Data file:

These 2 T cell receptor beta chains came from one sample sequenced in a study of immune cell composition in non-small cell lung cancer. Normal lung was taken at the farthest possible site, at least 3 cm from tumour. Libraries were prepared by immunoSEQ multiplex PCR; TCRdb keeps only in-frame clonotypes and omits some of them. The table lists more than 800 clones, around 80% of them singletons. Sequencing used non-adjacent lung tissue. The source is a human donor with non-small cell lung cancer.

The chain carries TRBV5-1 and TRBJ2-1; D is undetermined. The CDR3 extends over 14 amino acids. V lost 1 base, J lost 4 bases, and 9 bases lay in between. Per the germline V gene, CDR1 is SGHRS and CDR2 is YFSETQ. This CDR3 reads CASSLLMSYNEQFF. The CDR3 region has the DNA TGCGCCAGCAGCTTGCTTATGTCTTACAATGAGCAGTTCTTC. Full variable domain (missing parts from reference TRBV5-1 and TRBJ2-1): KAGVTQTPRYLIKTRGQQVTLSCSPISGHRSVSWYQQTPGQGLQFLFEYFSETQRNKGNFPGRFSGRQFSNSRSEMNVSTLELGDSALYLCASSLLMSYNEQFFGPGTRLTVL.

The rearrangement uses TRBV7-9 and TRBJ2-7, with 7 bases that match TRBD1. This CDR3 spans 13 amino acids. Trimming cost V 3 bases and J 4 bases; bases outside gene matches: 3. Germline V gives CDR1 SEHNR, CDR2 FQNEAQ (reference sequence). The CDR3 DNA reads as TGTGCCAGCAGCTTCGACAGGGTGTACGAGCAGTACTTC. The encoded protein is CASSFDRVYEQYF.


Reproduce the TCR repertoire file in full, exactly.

These 2 T cell receptor beta chains came from one sample sequenced in a study of immune cell composition in non-small cell lung cancer. Normal lung was taken at the farthest possible site, at least 3 cm from tumour. Libraries were prepared by immunoSEQ multiplex PCR; TCRdb keeps only in-frame clonotypes and omits some of them. The table lists more than 800 clones, around 80% of them singletons. Sequencing used non-adjacent lung tissue. The source is a human donor with non-small cell lung cancer.

The chain carries TRBV5-1 and TRBJ2-1; D is undetermined. The CDR3 extends over 14 amino acids. V lost 1 base, J lost 4 bases, and 9 bases lay in between. Per the germline V gene, CDR1 is SGHRS and CDR2 is YFSETQ. This CDR3 reads CASSLLMSYNEQFF. The CDR3 region has the DNA TGCGCCAGCAGCTTGCTTATGTCTTACAATGAGCAGTTCTTC. Full variable domain (missing parts from reference TRBV5-1 and TRBJ2-1): KAGVTQTPRYLIKTRGQQVTLSCSPISGHRSVSWYQQTPGQGLQFLFEYFSETQRNKGNFPGRFSGRQFSNSRSEMNVSTLELGDSALYLCASSLLMSYNEQFFGPGTRLTVL.

The rearrangement uses TRBV7-9 and TRBJ2-7, with 7 bases that match TRBD1. This CDR3 spans 13 amino acids. Trimming cost V 3 bases and J 4 bases; bases outside gene matches: 3. Germline V gives CDR1 SEHNR, CDR2 FQNEAQ (reference sequence). The CDR3 DNA reads as TGTGCCAGCAGCTTCGACAGGGTGTACGAGCAGTACTTC. The encoded protein is CASSFDRVYEQYF.